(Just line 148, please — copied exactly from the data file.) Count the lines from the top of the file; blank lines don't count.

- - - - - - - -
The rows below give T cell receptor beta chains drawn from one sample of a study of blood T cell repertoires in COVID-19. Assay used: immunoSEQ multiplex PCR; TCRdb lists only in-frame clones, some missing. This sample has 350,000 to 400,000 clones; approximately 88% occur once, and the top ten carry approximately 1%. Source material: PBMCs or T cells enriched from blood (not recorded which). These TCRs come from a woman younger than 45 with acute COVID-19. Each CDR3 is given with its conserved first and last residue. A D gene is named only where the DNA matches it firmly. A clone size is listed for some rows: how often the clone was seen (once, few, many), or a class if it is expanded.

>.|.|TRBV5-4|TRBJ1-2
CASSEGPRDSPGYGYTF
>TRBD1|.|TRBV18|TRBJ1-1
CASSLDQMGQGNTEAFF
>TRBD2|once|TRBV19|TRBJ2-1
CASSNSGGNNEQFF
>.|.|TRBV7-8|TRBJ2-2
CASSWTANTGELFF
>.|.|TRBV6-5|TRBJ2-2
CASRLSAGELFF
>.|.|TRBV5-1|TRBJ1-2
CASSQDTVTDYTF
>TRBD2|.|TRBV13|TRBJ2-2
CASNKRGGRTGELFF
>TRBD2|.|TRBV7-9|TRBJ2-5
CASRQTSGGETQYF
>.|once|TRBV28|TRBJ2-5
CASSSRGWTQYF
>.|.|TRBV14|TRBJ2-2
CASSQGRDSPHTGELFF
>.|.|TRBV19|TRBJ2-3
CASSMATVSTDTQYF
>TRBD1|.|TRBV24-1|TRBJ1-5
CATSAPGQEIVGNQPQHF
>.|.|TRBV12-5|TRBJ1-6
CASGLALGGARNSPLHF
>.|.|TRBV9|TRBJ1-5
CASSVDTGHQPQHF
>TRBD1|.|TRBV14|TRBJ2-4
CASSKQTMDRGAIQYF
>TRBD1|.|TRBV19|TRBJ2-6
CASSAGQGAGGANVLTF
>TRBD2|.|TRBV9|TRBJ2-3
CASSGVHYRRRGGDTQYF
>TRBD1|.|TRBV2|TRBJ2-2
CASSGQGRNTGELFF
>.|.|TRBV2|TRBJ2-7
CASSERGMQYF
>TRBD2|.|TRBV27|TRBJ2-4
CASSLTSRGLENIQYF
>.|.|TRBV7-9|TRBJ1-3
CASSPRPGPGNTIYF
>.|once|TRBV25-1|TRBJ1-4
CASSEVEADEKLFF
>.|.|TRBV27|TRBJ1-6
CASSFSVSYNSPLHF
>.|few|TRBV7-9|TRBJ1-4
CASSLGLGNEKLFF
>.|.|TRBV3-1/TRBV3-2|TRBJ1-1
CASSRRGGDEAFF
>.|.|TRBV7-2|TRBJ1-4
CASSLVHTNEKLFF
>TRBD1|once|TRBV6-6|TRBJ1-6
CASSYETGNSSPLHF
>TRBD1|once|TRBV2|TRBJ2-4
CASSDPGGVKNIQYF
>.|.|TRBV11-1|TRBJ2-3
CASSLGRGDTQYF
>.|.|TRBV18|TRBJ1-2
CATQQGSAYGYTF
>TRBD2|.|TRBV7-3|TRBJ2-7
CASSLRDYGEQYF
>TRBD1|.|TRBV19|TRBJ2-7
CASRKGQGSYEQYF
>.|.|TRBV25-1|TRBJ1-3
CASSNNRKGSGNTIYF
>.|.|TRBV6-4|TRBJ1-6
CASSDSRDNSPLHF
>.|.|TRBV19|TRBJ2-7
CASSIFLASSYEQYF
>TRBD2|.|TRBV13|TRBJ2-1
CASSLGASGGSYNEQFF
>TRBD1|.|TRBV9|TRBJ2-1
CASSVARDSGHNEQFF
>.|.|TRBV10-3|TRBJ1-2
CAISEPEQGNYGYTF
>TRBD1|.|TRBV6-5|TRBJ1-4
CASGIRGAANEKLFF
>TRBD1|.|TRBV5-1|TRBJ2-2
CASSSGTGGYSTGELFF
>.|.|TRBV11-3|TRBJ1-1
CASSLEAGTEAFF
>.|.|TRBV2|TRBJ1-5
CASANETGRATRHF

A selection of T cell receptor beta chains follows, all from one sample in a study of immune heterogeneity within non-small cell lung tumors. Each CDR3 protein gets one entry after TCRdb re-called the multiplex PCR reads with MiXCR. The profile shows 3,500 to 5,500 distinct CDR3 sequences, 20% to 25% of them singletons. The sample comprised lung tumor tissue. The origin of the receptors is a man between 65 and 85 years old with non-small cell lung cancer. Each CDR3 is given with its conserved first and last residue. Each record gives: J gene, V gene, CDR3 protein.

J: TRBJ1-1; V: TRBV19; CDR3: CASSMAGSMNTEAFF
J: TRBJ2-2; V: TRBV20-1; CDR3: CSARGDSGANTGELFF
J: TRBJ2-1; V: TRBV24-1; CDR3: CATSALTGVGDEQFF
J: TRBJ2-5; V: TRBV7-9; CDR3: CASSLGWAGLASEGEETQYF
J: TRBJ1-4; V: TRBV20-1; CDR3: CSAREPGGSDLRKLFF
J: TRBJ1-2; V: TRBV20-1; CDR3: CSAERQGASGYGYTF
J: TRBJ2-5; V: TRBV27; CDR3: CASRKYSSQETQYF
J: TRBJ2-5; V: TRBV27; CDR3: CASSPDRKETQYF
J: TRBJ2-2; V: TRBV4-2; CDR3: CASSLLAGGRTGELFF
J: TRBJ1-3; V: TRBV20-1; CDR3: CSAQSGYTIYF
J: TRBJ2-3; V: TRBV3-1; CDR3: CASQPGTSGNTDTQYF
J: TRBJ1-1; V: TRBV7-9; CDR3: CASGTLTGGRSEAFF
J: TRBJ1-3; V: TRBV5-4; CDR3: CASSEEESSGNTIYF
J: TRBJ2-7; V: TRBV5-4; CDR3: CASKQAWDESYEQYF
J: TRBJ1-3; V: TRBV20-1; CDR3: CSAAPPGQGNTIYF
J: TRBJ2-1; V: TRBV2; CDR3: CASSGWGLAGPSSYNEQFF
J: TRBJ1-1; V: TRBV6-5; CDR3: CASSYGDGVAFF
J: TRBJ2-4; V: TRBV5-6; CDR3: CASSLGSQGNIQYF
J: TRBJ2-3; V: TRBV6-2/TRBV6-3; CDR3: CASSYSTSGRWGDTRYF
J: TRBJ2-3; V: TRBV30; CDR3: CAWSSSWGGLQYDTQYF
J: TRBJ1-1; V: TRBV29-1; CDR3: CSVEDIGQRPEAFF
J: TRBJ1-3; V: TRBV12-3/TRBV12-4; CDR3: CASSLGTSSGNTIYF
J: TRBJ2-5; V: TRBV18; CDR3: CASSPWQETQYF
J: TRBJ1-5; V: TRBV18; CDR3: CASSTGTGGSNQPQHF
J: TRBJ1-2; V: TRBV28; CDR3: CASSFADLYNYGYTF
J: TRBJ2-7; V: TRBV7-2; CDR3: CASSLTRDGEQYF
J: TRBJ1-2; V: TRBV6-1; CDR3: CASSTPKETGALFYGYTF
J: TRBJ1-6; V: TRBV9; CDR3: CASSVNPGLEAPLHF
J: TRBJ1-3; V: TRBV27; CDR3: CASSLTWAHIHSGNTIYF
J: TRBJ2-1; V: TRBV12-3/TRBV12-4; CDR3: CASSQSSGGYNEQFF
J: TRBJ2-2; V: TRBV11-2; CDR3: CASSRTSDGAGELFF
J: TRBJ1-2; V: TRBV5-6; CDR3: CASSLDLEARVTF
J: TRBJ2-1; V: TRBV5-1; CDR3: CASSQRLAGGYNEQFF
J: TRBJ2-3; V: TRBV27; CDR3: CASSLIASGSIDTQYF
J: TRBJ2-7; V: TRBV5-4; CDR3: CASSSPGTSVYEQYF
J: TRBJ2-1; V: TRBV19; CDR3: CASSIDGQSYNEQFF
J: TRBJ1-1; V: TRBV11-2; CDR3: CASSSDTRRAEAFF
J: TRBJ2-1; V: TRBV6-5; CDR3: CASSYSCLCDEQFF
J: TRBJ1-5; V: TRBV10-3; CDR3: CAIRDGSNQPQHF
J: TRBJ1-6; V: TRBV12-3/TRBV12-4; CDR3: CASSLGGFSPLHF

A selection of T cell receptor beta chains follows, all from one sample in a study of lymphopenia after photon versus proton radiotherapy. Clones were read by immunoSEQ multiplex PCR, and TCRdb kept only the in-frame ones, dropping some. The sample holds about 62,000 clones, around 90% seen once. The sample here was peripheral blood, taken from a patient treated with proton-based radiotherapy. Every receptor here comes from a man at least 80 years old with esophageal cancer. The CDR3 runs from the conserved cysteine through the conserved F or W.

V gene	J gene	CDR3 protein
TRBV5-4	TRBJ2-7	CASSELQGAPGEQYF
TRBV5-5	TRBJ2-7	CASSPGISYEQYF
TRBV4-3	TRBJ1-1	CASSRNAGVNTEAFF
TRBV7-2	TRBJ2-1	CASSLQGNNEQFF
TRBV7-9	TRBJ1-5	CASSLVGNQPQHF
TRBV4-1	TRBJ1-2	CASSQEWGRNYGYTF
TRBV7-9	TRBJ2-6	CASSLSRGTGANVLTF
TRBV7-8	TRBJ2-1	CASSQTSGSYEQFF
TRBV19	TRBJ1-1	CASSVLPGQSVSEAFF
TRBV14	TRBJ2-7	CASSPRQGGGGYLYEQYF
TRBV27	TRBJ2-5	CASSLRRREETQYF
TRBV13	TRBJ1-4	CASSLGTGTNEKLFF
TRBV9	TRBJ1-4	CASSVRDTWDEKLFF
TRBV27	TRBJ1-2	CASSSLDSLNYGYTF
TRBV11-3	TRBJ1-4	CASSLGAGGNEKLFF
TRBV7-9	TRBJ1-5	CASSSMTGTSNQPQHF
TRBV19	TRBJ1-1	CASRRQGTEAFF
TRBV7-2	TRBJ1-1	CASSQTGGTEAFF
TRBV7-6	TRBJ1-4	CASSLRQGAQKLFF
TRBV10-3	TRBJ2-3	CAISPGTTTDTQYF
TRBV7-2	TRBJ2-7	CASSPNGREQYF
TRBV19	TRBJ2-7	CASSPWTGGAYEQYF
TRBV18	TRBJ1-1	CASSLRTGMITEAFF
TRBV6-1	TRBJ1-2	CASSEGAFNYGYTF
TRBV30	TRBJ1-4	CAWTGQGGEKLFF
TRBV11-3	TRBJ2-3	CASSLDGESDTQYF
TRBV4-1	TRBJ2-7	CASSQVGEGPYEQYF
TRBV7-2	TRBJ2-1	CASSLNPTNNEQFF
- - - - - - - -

TRBV10-3	TRBJ2-3	CAISPGTTTDTQYF